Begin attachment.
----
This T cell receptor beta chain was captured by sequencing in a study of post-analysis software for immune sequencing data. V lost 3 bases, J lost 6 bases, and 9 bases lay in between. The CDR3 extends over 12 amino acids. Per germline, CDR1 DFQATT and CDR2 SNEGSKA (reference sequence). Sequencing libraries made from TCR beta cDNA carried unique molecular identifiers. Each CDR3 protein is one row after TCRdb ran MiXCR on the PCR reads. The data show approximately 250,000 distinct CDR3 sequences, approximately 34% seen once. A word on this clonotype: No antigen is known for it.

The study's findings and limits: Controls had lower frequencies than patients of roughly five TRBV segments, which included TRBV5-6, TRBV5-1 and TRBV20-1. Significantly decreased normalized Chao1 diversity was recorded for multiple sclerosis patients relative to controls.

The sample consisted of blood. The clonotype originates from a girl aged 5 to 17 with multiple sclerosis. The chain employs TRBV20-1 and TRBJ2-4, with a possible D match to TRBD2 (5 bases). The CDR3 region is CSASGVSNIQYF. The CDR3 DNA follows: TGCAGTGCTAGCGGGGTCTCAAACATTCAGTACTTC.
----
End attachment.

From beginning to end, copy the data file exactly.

This T cell receptor beta chain was captured by sequencing in a study of post-analysis software for immune sequencing data. V lost 3 bases, J lost 6 bases, and 9 bases lay in between. The CDR3 extends over 12 amino acids. Per germline, CDR1 DFQATT and CDR2 SNEGSKA (reference sequence). Sequencing libraries made from TCR beta cDNA carried unique molecular identifiers. Each CDR3 protein is one row after TCRdb ran MiXCR on the PCR reads. The data show approximately 250,000 distinct CDR3 sequences, approximately 34% seen once. A word on this clonotype: No antigen is known for it.

The study's findings and limits: Controls had lower frequencies than patients of roughly five TRBV segments, which included TRBV5-6, TRBV5-1 and TRBV20-1. Significantly decreased normalized Chao1 diversity was recorded for multiple sclerosis patients relative to controls.

The sample consisted of blood. The clonotype originates from a girl aged 5 to 17 with multiple sclerosis. The chain employs TRBV20-1 and TRBJ2-4, with a possible D match to TRBD2 (5 bases). The CDR3 region is CSASGVSNIQYF. The CDR3 DNA follows: TGCAGTGCTAGCGGGGTCTCAAACATTCAGTACTTC.